PITTSBURGH—Maestro Ronald Zollman will lead the Carnegie Mellon Philharmonic in concert at 8 p.m., Thursday, April 8 in New York City’s Carnegie Hall. The event, which serves as the capstone of a College of Fine Arts weekend in New York City, will feature rising Metropolitan Opera star and School of Music alumnus Liam Bonner in Mahler’s “Lieder eines Farhrende Gesellen.” The concert also will include a New York premiere performance of Jacob Druckman’s “Demos” (1992), and will close with Stravinsky’s vibrant and fanciful “Petrouchka.”
Bonner and the Carnegie Mellon Philharmonic will perform a Pittsburgh preview of the concert for local audiences at 8 p.m., Tuesday, April 6 in Oakland’s Carnegie Music Hall.
“We are thrilled to welcome Liam Bonner back to Carnegie Mellon for this momentous occasion,” said Noel Zahler, head of the School of Music. “The great success he has already enjoyed in his professional career is a testament to both his incredible talent and his training; it is an honor to have him perform with the Carnegie Mellon Philharmonic in both Pittsburgh and New York City.”
Bonner was heralded by Opera News for his “rich, versatile voice” and “beautiful instrument.” The Washington Times said the rising baritone possesses a “deft comic touch backed by a hefty, well-supported instrument that would make for a wonderful Figaro.”
Bonner recently made his Metropolitan Opera debut as Morales in “Carmen” and will join the company for its production of “Hamlet.” He will make his role and company debut as Dottore Malatesta in “Don Pasquale” with Opera New Jersey.
In the 2008-09 season, Bonner made his European operatic debut as Guglielmo in “Così fan tutte” at English National Opera, returned to Houston Grand Opera for Claudio in “Béatrice et Bénédict” and Demetrius in “A Midsummer Night’s Dream,” and appeared in a gala concert with L’Opéra de Québec. He holds a bachelor’s degree in vocal performance from Carnegie Mellon, where he studied with Douglas Ahlstedt, associate professor of voice. Bonner earned a master’s degree from the Manhattan School of Music.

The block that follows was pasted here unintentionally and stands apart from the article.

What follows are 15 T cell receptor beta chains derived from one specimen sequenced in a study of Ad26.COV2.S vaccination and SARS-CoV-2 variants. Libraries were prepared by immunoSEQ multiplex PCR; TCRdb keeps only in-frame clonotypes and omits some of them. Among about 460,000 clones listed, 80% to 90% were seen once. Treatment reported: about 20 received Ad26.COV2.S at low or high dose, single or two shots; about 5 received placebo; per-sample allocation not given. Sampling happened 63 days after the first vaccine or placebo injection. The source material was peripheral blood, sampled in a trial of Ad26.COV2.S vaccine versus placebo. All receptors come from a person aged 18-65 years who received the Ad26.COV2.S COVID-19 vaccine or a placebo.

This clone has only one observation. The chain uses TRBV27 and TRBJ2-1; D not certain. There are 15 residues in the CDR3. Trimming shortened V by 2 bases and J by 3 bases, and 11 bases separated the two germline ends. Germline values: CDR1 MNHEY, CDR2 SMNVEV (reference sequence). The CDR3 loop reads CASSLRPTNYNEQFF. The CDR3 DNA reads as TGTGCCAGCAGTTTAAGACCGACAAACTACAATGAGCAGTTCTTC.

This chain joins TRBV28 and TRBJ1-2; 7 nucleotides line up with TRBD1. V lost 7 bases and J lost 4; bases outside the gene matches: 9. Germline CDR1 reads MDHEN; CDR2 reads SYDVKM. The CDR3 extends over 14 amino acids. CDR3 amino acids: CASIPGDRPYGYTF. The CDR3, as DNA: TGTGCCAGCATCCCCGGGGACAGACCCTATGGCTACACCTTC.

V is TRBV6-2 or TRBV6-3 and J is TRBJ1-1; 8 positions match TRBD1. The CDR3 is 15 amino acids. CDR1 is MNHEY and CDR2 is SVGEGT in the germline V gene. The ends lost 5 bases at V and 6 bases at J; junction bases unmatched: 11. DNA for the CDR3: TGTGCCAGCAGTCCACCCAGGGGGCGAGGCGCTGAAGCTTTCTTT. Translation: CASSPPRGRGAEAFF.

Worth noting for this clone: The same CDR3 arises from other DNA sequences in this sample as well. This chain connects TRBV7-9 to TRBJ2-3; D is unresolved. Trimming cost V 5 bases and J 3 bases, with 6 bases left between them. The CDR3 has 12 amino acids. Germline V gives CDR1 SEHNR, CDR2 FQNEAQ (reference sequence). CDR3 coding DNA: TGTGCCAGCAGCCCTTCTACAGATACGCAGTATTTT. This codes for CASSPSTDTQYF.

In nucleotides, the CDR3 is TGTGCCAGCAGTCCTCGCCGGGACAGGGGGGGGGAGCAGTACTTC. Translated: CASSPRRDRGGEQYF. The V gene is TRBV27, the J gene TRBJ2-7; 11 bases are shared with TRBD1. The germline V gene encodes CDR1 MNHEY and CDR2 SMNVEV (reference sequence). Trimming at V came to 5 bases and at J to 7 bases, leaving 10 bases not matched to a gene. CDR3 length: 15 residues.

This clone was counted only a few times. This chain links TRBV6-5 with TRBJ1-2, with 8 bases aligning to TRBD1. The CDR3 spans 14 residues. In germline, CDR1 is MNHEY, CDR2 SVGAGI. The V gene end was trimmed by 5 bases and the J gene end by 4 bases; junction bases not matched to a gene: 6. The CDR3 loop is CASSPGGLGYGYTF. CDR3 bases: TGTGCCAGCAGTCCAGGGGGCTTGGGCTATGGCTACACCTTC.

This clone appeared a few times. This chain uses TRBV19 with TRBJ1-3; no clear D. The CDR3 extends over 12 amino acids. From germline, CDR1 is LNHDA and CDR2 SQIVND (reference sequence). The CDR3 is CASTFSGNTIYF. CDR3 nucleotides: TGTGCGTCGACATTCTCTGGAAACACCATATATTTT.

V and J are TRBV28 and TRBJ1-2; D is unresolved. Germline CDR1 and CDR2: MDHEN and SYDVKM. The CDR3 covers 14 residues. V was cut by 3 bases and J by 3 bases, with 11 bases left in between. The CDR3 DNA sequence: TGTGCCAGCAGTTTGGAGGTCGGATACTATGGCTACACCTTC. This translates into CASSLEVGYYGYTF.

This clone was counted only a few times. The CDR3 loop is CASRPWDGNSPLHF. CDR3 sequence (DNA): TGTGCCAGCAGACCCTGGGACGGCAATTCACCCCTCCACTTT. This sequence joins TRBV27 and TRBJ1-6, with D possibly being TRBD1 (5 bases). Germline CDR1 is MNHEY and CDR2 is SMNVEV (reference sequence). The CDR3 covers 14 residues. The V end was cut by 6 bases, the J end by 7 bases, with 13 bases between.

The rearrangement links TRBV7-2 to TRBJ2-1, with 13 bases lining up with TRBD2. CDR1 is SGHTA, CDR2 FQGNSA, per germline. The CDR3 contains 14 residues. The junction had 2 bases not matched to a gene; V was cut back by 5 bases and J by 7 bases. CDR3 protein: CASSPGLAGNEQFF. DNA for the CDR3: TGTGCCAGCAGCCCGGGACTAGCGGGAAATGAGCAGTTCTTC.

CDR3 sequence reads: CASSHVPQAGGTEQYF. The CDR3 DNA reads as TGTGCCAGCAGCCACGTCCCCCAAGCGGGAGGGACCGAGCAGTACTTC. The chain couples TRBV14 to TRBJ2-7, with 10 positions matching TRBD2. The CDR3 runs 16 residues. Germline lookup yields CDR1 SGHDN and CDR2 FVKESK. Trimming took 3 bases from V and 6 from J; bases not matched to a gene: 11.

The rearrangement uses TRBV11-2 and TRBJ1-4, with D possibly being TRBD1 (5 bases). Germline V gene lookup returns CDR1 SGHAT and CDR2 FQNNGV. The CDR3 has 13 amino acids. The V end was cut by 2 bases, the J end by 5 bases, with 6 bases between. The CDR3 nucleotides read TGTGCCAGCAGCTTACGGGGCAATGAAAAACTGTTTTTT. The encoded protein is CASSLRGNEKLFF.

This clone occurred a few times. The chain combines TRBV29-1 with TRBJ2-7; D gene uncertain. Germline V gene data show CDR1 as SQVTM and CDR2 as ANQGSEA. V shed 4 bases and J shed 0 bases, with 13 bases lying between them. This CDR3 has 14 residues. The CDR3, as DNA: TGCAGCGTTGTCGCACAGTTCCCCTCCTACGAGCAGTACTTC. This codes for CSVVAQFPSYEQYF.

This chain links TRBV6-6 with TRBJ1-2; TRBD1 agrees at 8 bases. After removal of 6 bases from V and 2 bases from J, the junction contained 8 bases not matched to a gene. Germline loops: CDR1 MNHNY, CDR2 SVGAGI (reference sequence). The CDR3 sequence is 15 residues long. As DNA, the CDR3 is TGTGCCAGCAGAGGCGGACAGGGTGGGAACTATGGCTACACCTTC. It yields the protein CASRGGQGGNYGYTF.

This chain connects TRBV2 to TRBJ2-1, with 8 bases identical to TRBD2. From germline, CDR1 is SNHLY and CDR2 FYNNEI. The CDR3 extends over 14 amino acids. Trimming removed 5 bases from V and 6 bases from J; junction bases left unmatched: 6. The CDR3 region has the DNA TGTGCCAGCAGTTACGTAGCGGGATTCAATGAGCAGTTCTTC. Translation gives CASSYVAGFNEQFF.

Tickets for the Carnegie Hall concert are $15 and $25.
The Carnegie Mellon Philharmonic is comprised of student musicians from across the United States and 19 foreign countries.
Philharmonic performances have been received enthusiastically by audiences and critics at such prestigious institutions as New York City’s Carnegie Hall, the Kennedy Center in Washington, D.C., Boston’s Symphony Hall and Severance Hall in Cleveland. Its recordings appear on the Mode Records, New World Records, New Albion and Carnegie Mellon record labels. The orchestra has alumni in the New York Philharmonic, the Chicago Symphony Orchestra, the Metropolitan Opera Orchestra, the Pittsburgh Symphony Orchestra and the Seattle Symphony, among many others.